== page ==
Today’s Janie Events – interesting interaction with a Nurse Executive

By February 13, 2016Advocacy, Good Works

Climate change in a hospital is always difficult, and no organization can rival the VA for making slow, deliberate changes.  The wheels of the government turn slowly, and all.  Hopefully all of that time is put to good use, deciding what will be best for our vets.

The VA has a promotion system that can only be described as ‘somewhat cumbersome’ if you are being conservative.  It is a giant pain in the hind parts if you are being blunt.

I sent in my promotion application, and was denied.  Naturally this was quite upsetting to me, as I am already doing the work of the next level.  Get your BSN, kids.  It matters.

In the VA, you are allowed to apply for reconsideration when things like this happen.  I wrote my ‘rebuttal’.  Then I received an email from a Nurse Executive.  She wanted to meet with me, and I felt like I was being called into the principal’s office to be told that I need to get my BSN if I expect promotion at all.light

As usual, I am really glad to admit when I am wrong. 

This was awesome! She helped me see what I could do better with my request for reconsideration! She explained how important it is to go into great detail to explain what I have accomplished to paint a picture for our Nursing Professional Standards Board.  It was a great explanation and I think it will really help to accomplish my goals. She also said that she would prefer an all BSN RN staff, but that is ok.  She still wanted to help me.

Sometimes you just have to trust that your upper management does in fact have your interests and your career development in mind.  I may not get my promotion, but at least I know that one of our Nurse Executives really went above and beyond to lift up a fellow nurse and help me reach my goals.rise

Maybe it is a good time to reconsider the motivations of your Nursing management staff. I did.

Maybe it is time for all of us to lift each other up.  Our patients depend on it.







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Author Janie Garner

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Join the discussion 5 Comments

  • Faith Flora says:

    You are such an inspiration to all nurses. You are a born encourager and optimist. Thank you for your efforts and thank you for sharing.

  • Stephanie Chiappinelli Correa says:

    Thank you Janie. It’s not easy being in management. People want accountability but do not always want ownership. They will complain , but not find solutions. It would be very easy for you to become bitter about promotion, but you took that extra step and found that executives ARE us.. they are nurses that have been where anyone is CNA, secretary, , staff nurse, night shift, team leader, assistant manager.. many have done lots of different jobs and know how people feel in them. They are tied by the same chains we all are, budget confinement, company issues or older ways of doing things that they have to innovate. But they have some great understanding of what the expectatiins are and what people are looking for. In management, you are assessed by how you gret buy in for programs, your employee sstisfaftion, communication, patient satisfaction..not just money.. It is competative and now really expect a mssters for a management job, BSN for educator , assistant managers etc. Its also about experience and how your push yourself to do more above others in your same job. The bottom line is There is no us and them, there is only WE, and what we can do to retain, recruit and keep patients safe and happy.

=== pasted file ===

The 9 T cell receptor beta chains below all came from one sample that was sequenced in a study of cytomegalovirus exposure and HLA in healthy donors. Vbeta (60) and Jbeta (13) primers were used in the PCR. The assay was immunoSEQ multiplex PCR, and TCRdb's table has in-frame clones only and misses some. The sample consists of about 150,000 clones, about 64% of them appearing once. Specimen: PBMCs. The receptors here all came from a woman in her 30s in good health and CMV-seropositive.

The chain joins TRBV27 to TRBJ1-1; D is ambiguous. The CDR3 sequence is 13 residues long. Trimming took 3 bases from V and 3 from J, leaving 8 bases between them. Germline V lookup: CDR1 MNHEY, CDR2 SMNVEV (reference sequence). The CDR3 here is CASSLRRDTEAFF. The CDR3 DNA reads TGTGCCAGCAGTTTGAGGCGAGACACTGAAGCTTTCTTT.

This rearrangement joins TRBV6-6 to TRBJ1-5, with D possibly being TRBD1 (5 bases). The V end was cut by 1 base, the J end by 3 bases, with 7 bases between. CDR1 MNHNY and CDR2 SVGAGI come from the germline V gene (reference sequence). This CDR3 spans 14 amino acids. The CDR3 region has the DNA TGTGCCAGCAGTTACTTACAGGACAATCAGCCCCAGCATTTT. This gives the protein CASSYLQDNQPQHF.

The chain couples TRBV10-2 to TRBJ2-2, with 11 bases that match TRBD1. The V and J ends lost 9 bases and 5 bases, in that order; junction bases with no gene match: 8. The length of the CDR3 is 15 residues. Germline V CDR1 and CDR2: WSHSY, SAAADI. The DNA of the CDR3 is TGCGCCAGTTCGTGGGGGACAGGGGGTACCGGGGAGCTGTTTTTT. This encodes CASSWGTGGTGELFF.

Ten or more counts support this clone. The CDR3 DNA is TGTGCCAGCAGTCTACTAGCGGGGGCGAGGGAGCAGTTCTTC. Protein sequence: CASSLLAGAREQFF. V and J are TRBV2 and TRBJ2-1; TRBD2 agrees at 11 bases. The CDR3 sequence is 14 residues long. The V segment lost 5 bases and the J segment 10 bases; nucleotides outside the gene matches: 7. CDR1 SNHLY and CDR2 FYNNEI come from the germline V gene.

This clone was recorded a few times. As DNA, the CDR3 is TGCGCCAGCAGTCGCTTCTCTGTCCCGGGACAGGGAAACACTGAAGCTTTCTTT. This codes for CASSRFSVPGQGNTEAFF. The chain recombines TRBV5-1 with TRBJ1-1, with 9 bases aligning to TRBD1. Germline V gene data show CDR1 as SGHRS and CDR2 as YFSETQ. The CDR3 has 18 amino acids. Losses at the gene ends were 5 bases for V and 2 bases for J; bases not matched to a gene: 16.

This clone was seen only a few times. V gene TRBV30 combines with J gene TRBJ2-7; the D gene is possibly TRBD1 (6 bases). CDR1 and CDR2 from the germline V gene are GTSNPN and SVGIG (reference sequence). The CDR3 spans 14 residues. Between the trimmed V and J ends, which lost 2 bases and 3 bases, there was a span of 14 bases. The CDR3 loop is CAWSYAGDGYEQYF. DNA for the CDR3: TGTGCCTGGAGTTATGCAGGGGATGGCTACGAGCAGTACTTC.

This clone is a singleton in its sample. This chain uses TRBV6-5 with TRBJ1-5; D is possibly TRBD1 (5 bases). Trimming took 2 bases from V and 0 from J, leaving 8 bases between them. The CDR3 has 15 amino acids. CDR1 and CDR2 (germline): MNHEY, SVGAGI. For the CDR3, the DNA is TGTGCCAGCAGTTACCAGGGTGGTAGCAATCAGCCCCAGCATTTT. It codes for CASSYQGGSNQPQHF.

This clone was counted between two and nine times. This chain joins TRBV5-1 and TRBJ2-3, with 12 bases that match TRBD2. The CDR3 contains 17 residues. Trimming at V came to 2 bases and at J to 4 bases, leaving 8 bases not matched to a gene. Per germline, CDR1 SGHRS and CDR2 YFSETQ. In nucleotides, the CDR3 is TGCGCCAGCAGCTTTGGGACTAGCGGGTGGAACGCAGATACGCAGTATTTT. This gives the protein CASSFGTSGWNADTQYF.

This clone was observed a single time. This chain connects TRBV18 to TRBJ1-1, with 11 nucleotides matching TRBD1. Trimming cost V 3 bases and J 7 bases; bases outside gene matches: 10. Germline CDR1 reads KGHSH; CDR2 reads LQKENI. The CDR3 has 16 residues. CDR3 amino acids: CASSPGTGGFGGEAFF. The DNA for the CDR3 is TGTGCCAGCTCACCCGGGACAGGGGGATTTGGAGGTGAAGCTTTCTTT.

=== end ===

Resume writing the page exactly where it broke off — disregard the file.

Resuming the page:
• Charlene Taymor says:

    Janie: I was a hospital trained, diploma RN from Feb,1976 until I retired in Aug, 2014. Working at the bedside was where I belonged and where I grew and flourished. In 1982, I transferred from L&D to ICU. In 1984 I sat for the CCRN and maintained that certification for the rest of my career. I never considered going back to school for any degree. I was an active member of two professional organizations (AACN and SCCM) and attended the SCCM Annual Scientific Symposium many years. Every shift I worked I learned something, every single one! I never wanted to leave the bedside, I never considered a supervisory or management position. For me, it was all about patient/family care and teaching, teaching at the bedside, teaching my peers, teaching orientees. I did a little research, and was published a couple of times. I always worked at university affiliated, large hospitals; including a military hospital, and a VA hospital. In all those years, I never was passed over for lack of a degree. All this is why I think that unless you want to practice away from the bedside in management, or in an advance practice role, a degree is a matter of choice, for personal fulfillment. JMHO…

  • Traci Harr RNC MSN says:

    I think this was an awesome exchange! I read it last night while working but didn’t have time to reply. If there were more nurse executives like this, maybe we wouldn’t be so divided. I hope you get your promotion!

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